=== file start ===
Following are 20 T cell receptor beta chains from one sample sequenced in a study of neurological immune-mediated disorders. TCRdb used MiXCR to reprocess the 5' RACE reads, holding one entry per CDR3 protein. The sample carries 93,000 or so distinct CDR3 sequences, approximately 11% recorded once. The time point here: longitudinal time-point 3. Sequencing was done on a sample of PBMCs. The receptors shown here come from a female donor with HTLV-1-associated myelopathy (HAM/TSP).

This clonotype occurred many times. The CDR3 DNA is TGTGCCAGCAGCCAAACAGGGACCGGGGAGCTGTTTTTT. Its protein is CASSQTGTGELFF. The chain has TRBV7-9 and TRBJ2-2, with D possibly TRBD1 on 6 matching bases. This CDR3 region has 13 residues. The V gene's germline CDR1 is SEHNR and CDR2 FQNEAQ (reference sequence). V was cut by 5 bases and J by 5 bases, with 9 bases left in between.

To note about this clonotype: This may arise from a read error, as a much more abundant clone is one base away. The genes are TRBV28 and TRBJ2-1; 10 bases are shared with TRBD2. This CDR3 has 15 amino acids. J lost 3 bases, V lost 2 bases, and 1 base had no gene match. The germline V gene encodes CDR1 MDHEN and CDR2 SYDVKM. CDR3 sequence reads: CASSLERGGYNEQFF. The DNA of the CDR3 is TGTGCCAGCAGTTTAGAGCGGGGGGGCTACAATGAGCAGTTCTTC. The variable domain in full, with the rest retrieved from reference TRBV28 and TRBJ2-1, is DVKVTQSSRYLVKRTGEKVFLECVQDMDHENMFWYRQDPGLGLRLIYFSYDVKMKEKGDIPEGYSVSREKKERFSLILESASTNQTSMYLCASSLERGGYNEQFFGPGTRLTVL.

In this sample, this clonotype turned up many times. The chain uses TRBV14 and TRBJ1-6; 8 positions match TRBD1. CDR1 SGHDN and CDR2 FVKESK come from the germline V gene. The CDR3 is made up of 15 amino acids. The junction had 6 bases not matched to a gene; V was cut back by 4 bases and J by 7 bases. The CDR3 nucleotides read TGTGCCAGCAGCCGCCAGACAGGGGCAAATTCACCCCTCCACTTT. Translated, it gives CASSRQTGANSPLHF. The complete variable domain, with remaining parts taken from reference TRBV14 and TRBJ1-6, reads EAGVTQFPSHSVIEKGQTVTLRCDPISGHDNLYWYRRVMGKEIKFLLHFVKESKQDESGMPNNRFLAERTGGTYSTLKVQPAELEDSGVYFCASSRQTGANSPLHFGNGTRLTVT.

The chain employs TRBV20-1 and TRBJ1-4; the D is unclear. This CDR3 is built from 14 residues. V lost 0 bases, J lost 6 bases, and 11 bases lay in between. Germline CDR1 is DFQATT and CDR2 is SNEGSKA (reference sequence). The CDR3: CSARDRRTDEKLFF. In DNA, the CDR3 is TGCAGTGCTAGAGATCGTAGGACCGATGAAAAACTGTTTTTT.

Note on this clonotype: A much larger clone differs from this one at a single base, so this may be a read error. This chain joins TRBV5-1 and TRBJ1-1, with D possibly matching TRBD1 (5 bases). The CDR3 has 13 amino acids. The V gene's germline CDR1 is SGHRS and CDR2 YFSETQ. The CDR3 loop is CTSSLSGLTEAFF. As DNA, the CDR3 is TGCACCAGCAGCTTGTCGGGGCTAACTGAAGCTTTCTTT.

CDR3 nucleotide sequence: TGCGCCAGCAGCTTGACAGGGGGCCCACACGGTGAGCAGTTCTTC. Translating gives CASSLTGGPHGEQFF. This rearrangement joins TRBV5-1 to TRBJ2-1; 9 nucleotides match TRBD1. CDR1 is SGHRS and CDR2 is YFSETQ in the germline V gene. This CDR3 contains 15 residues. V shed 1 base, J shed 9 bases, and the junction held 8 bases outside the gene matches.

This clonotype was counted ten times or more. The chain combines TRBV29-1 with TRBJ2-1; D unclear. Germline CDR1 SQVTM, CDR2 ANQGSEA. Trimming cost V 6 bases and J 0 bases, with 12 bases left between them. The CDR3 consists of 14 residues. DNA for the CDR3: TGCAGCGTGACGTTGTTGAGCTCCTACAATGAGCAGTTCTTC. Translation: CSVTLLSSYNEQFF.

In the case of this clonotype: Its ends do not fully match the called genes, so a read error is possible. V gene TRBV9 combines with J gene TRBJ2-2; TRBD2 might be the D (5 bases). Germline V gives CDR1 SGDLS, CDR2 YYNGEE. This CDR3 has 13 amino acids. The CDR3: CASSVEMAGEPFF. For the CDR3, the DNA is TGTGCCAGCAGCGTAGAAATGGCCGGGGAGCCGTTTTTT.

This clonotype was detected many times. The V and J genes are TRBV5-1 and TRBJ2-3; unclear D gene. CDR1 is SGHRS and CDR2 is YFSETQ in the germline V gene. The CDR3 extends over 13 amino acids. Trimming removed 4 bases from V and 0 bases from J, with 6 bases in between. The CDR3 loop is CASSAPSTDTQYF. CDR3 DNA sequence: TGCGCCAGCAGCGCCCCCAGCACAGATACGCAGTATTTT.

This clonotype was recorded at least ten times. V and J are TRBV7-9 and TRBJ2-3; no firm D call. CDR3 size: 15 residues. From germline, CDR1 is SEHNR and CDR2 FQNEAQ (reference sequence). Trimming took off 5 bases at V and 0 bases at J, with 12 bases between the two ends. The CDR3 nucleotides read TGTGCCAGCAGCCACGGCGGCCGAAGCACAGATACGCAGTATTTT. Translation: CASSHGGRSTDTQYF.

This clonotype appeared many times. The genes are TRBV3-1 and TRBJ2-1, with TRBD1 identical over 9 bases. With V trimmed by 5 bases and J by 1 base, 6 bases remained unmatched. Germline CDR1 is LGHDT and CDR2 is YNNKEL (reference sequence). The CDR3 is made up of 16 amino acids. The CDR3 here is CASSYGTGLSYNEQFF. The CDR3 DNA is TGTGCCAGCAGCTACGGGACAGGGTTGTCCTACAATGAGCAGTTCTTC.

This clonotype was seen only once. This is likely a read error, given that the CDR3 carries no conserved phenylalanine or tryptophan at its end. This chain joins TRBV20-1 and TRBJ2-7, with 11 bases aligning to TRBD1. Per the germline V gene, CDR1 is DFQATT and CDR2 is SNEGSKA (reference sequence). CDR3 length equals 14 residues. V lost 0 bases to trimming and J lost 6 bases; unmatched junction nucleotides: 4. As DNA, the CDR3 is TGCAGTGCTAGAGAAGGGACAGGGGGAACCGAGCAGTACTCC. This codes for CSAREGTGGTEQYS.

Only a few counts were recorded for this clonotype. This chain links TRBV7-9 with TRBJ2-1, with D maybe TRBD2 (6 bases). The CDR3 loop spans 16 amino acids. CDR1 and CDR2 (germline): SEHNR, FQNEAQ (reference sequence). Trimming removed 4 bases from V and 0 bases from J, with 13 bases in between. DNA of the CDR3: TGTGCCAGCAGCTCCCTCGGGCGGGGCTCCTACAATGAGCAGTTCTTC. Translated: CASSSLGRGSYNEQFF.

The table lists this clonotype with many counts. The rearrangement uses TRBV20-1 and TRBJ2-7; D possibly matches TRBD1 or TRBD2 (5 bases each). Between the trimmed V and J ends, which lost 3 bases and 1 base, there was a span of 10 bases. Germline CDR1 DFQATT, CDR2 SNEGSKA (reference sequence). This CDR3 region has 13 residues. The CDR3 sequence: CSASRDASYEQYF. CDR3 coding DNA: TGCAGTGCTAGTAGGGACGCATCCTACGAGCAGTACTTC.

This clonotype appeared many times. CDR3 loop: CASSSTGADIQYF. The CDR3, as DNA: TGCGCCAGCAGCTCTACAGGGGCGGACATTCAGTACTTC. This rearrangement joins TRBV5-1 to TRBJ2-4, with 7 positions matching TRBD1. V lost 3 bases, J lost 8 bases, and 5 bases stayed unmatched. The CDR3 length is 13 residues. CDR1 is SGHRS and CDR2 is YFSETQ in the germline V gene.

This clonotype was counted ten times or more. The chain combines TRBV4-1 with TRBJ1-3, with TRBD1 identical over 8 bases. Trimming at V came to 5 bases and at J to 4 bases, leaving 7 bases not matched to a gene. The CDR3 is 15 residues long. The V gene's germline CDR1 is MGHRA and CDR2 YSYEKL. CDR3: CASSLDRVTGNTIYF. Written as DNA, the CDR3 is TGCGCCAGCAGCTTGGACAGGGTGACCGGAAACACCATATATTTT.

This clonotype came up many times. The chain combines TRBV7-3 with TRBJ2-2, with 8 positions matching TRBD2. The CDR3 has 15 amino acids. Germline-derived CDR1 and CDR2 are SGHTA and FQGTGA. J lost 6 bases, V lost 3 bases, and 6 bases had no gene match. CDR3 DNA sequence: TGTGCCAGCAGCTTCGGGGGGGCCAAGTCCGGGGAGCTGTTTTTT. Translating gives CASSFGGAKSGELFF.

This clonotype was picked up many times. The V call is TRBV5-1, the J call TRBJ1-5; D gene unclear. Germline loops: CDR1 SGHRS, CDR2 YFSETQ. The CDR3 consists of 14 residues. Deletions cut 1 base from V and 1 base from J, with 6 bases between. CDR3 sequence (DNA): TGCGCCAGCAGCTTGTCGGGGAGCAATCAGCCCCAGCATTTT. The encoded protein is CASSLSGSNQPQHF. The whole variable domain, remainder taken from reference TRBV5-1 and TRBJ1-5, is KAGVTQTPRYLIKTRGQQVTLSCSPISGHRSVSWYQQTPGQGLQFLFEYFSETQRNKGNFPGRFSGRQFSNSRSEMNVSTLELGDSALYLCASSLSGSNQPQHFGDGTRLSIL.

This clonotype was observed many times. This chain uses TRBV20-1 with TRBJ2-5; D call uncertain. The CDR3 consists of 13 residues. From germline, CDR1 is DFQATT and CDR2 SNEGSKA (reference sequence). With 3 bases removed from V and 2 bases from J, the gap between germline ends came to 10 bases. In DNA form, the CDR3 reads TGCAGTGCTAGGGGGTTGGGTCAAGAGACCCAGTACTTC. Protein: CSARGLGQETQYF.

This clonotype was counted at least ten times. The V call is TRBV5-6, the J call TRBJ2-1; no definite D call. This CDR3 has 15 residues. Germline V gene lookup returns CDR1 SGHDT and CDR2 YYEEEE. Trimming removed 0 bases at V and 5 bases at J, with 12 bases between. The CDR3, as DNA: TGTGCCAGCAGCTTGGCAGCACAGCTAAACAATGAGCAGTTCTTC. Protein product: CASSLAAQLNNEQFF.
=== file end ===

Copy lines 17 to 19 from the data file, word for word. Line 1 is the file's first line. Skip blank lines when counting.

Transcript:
This clonotype was counted ten times or more. The chain combines TRBV4-1 with TRBJ1-3, with TRBD1 identical over 8 bases. Trimming at V came to 5 bases and at J to 4 bases, leaving 7 bases not matched to a gene. The CDR3 is 15 residues long. The V gene's germline CDR1 is MGHRA and CDR2 YSYEKL. CDR3: CASSLDRVTGNTIYF. Written as DNA, the CDR3 is TGCGCCAGCAGCTTGGACAGGGTGACCGGAAACACCATATATTTT.

This clonotype came up many times. The chain combines TRBV7-3 with TRBJ2-2, with 8 positions matching TRBD2. The CDR3 has 15 amino acids. Germline-derived CDR1 and CDR2 are SGHTA and FQGTGA. J lost 6 bases, V lost 3 bases, and 6 bases had no gene match. CDR3 DNA sequence: TGTGCCAGCAGCTTCGGGGGGGCCAAGTCCGGGGAGCTGTTTTTT. Translating gives CASSFGGAKSGELFF.

This clonotype was picked up many times. The V call is TRBV5-1, the J call TRBJ1-5; D gene unclear. Germline loops: CDR1 SGHRS, CDR2 YFSETQ. The CDR3 consists of 14 residues. Deletions cut 1 base from V and 1 base from J, with 6 bases between. CDR3 sequence (DNA): TGCGCCAGCAGCTTGTCGGGGAGCAATCAGCCCCAGCATTTT. The encoded protein is CASSLSGSNQPQHF. The whole variable domain, remainder taken from reference TRBV5-1 and TRBJ1-5, is KAGVTQTPRYLIKTRGQQVTLSCSPISGHRSVSWYQQTPGQGLQFLFEYFSETQRNKGNFPGRFSGRQFSNSRSEMNVSTLELGDSALYLCASSLSGSNQPQHFGDGTRLSIL.